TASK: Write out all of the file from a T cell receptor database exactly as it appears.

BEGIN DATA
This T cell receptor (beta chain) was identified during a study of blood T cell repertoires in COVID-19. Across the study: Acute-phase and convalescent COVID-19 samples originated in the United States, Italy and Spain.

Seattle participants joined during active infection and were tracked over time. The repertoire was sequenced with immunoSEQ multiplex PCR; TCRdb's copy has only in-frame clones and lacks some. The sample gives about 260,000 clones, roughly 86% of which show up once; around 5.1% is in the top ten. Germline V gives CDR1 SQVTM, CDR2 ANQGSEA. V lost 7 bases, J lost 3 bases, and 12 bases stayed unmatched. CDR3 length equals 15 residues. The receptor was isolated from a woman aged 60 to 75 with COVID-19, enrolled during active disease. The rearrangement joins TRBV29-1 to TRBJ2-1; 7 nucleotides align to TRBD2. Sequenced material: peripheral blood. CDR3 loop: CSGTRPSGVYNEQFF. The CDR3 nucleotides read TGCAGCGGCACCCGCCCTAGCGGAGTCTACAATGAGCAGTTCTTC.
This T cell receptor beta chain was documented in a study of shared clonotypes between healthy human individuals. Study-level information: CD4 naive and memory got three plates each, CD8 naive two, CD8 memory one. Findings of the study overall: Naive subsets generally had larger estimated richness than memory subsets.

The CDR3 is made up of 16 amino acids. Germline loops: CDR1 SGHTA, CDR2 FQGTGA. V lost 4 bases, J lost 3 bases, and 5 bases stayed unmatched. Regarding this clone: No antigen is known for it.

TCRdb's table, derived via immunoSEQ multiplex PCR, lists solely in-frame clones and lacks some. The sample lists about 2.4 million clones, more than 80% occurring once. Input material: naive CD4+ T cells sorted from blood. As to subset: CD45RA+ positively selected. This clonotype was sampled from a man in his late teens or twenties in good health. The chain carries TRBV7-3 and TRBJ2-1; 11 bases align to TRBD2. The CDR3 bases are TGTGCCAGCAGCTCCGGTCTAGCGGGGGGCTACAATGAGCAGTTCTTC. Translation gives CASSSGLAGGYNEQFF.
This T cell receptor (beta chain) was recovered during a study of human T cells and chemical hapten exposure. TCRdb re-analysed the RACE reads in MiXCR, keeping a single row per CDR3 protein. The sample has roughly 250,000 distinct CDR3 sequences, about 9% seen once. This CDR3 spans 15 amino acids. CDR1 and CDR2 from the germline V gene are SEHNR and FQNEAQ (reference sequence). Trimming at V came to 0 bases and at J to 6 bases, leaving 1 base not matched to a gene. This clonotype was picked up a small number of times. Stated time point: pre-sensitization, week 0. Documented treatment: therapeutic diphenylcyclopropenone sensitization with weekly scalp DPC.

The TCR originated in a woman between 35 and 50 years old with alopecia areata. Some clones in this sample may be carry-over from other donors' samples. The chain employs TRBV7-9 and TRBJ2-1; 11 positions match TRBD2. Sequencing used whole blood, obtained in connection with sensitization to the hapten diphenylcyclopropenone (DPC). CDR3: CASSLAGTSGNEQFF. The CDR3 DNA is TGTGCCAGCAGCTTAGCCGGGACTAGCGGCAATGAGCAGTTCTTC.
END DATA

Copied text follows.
This T cell receptor (beta chain) was identified during a study of blood T cell repertoires in COVID-19. Across the study: Acute-phase and convalescent COVID-19 samples originated in the United States, Italy and Spain.

Seattle participants joined during active infection and were tracked over time. The repertoire was sequenced with immunoSEQ multiplex PCR; TCRdb's copy has only in-frame clones and lacks some. The sample gives about 260,000 clones, roughly 86% of which show up once; around 5.1% is in the top ten. Germline V gives CDR1 SQVTM, CDR2 ANQGSEA. V lost 7 bases, J lost 3 bases, and 12 bases stayed unmatched. CDR3 length equals 15 residues. The receptor was isolated from a woman aged 60 to 75 with COVID-19, enrolled during active disease. The rearrangement joins TRBV29-1 to TRBJ2-1; 7 nucleotides align to TRBD2. Sequenced material: peripheral blood. CDR3 loop: CSGTRPSGVYNEQFF. The CDR3 nucleotides read TGCAGCGGCACCCGCCCTAGCGGAGTCTACAATGAGCAGTTCTTC.
This T cell receptor beta chain was documented in a study of shared clonotypes between healthy human individuals. Study-level information: CD4 naive and memory got three plates each, CD8 naive two, CD8 memory one. Findings of the study overall: Naive subsets generally had larger estimated richness than memory subsets.

The CDR3 is made up of 16 amino acids. Germline loops: CDR1 SGHTA, CDR2 FQGTGA. V lost 4 bases, J lost 3 bases, and 5 bases stayed unmatched. Regarding this clone: No antigen is known for it.

TCRdb's table, derived via immunoSEQ multiplex PCR, lists solely in-frame clones and lacks some. The sample lists about 2.4 million clones, more than 80% occurring once. Input material: naive CD4+ T cells sorted from blood. As to subset: CD45RA+ positively selected. This clonotype was sampled from a man in his late teens or twenties in good health. The chain carries TRBV7-3 and TRBJ2-1; 11 bases align to TRBD2. The CDR3 bases are TGTGCCAGCAGCTCCGGTCTAGCGGGGGGCTACAATGAGCAGTTCTTC. Translation gives CASSSGLAGGYNEQFF.
This T cell receptor (beta chain) was recovered during a study of human T cells and chemical hapten exposure. TCRdb re-analysed the RACE reads in MiXCR, keeping a single row per CDR3 protein. The sample has roughly 250,000 distinct CDR3 sequences, about 9% seen once. This CDR3 spans 15 amino acids. CDR1 and CDR2 from the germline V gene are SEHNR and FQNEAQ (reference sequence). Trimming at V came to 0 bases and at J to 6 bases, leaving 1 base not matched to a gene. This clonotype was picked up a small number of times. Stated time point: pre-sensitization, week 0. Documented treatment: therapeutic diphenylcyclopropenone sensitization with weekly scalp DPC.

The TCR originated in a woman between 35 and 50 years old with alopecia areata. Some clones in this sample may be carry-over from other donors' samples. The chain employs TRBV7-9 and TRBJ2-1; 11 positions match TRBD2. Sequencing used whole blood, obtained in connection with sensitization to the hapten diphenylcyclopropenone (DPC). CDR3: CASSLAGTSGNEQFF. The CDR3 DNA is TGTGCCAGCAGCTTAGCCGGGACTAGCGGCAATGAGCAGTTCTTC.